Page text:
Polynomial remainder theorem
|This article relies largely or entirely upon a single source. (March 2012)|
In algebra, the polynomial remainder theorem or little Bézout's theorem is an application of Euclidean division of polynomials. It states that the remainder of the division of a polynomial by a linear polynomial is equal to In particular, is a divisor of if and only if
Let . Polynomial division of by gives the quotient and the remainder . Therefore, .
Show that the polynomial remainder theorem holds for an arbitrary second degree polynomial by using algebraic manipulation:
Multiplying both sides by (x − r) gives
Since is our remainder, we have indeed shown that .
The polynomial remainder theorem follows from the definition of polynomial long division; denoting the divisor, quotient and remainder by, respectively, , , and , polynomial long division gives a solution of the equation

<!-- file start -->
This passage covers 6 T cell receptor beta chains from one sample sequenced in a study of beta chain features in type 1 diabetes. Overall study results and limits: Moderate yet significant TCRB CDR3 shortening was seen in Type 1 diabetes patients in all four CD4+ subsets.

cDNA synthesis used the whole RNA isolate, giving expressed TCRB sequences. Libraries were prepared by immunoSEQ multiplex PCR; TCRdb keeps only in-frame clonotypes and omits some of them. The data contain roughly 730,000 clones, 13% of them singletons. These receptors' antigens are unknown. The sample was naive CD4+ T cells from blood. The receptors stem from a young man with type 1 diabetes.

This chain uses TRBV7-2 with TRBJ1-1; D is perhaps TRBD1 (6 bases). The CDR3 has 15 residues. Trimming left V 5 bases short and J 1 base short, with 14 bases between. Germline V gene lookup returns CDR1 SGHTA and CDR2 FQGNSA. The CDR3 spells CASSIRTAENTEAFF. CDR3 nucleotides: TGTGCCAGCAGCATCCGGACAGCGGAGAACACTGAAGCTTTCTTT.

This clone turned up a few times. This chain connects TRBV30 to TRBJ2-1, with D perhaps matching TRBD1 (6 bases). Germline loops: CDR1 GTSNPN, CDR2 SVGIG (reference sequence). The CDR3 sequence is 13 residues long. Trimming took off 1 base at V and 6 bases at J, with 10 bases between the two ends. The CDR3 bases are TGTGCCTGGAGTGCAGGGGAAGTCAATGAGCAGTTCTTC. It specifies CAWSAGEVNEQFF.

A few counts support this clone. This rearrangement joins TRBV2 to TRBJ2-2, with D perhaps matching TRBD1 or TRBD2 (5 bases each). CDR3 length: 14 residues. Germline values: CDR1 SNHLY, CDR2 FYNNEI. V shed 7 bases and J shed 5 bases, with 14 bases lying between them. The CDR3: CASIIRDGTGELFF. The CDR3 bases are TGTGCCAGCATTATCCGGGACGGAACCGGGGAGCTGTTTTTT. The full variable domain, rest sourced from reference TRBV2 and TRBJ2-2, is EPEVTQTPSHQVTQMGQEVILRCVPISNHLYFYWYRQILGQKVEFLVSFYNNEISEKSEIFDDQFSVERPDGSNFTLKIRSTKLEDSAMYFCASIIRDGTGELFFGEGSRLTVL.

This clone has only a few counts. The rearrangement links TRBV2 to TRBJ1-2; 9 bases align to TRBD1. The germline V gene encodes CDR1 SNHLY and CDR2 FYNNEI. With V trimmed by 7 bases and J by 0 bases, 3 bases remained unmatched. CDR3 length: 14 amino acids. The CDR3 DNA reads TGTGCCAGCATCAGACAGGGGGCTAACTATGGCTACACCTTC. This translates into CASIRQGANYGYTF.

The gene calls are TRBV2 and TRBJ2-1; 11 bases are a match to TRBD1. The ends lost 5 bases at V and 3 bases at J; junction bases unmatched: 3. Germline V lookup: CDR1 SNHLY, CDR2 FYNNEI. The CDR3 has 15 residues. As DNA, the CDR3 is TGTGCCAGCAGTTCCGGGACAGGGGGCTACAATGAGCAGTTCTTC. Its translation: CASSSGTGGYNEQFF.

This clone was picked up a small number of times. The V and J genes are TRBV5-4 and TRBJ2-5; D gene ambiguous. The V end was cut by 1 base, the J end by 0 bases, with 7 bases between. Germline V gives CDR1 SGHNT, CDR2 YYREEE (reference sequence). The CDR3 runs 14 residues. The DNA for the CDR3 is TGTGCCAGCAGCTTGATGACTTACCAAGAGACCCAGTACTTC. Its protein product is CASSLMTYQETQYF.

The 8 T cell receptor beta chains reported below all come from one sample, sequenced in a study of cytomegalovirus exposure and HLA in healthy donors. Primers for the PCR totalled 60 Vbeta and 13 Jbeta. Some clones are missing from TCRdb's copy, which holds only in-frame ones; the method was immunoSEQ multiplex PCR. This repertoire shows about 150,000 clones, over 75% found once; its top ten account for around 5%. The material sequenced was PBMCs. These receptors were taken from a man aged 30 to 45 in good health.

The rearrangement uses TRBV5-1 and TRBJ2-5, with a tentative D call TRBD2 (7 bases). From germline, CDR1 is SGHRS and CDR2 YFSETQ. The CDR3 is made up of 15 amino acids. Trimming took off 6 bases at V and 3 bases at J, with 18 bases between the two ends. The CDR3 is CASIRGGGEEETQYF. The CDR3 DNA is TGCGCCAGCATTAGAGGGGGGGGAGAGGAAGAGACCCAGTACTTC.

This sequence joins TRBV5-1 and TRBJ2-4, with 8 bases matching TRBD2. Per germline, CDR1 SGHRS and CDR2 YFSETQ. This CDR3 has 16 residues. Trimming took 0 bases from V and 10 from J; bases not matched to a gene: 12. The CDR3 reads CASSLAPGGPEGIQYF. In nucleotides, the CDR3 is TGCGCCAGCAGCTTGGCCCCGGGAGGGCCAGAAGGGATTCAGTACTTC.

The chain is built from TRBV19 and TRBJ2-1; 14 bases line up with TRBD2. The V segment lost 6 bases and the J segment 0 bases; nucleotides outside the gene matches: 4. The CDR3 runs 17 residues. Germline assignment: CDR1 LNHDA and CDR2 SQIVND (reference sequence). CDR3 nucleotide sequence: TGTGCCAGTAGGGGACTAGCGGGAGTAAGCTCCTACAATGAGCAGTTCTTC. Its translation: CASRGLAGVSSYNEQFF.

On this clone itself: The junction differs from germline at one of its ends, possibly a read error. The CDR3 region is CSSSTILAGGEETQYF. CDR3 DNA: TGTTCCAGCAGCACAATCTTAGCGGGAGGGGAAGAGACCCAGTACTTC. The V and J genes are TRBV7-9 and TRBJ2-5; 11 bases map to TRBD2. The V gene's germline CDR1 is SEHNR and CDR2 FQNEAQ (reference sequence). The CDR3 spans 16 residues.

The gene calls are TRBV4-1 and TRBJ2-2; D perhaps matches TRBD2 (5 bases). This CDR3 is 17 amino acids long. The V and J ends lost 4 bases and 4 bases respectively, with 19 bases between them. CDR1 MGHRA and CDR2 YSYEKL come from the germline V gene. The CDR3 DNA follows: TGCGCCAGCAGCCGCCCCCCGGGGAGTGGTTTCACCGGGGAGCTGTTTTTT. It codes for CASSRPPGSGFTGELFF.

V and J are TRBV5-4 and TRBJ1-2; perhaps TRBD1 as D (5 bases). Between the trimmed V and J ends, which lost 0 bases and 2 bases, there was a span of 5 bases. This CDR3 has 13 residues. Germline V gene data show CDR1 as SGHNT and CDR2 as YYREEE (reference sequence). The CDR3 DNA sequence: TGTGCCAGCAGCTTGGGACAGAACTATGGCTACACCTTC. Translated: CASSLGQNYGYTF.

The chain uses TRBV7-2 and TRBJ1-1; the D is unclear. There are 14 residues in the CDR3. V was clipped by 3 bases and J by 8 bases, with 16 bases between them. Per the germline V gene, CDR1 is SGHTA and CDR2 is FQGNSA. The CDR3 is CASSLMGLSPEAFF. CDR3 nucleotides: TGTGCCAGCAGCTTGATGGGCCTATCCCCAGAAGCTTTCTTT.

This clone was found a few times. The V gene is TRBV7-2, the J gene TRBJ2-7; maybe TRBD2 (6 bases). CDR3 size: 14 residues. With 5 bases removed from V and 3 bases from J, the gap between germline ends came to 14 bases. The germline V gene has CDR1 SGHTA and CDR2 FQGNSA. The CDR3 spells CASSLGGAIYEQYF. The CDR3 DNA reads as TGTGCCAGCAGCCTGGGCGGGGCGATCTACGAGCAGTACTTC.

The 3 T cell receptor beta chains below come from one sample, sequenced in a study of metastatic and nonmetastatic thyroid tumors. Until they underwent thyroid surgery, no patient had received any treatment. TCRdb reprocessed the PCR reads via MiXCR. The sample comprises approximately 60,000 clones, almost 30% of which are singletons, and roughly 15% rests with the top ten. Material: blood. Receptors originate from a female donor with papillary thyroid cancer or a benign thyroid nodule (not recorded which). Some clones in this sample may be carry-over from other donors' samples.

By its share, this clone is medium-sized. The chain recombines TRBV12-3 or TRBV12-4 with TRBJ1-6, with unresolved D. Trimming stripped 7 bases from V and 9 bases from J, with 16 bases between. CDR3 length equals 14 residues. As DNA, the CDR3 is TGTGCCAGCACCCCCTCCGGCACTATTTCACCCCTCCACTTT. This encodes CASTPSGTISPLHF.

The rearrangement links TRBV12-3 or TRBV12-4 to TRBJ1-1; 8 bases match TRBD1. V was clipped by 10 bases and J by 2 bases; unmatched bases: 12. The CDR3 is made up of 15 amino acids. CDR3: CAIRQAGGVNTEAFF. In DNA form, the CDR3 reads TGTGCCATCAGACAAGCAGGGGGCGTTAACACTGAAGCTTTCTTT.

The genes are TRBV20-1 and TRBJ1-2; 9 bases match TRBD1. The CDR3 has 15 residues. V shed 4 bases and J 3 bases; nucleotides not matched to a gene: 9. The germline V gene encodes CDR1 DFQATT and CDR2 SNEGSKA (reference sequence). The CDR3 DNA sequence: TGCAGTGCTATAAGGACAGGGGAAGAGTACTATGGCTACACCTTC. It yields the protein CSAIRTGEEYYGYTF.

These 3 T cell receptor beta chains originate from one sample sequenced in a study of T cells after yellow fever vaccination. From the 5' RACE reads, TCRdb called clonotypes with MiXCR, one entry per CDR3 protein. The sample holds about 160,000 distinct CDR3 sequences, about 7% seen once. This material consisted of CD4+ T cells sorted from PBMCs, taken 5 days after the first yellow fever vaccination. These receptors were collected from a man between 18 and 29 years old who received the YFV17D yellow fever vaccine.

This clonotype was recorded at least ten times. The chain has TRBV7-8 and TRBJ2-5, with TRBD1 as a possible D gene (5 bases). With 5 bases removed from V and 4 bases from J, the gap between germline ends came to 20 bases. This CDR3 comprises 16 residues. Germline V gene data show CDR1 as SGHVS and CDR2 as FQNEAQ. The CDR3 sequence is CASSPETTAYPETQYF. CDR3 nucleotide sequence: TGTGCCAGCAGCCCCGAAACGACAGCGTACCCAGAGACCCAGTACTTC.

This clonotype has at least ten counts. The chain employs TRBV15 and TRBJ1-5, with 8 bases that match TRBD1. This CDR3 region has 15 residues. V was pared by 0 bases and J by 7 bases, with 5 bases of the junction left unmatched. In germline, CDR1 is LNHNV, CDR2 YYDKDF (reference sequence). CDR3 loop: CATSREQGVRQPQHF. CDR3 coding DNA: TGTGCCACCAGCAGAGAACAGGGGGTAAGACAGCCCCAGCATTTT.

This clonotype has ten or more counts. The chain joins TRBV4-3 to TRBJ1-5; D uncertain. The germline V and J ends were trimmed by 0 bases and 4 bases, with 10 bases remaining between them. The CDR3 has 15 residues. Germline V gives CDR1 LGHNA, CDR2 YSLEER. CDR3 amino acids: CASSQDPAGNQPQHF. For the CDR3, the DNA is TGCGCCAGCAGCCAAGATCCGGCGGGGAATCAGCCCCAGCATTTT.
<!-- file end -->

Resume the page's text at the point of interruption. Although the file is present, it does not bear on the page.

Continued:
where the degree of is less than that of .
If we take as the divisor, giving the degree of as 0, i.e. :
Setting we obtain:
The polynomial remainder theorem may be used to evaluate by calculating the remainder, . Although polynomial long division is more difficult than evaluating the function itself, synthetic division is computationally easier. Thus, the function may be more "cheaply" evaluated using synthetic division and the polynomial remainder theorem.
The factor theorem is another application of the remainder theorem: if the remainder is zero, then the linear divisor is a factor. Repeated application of the factor theorem may be used to factorize the polynomial.
- Piotr Rudnicki (2004). "Little Bézout Theorem (Factor Theorem)". Formalized Mathematics 12 (1): 49–58.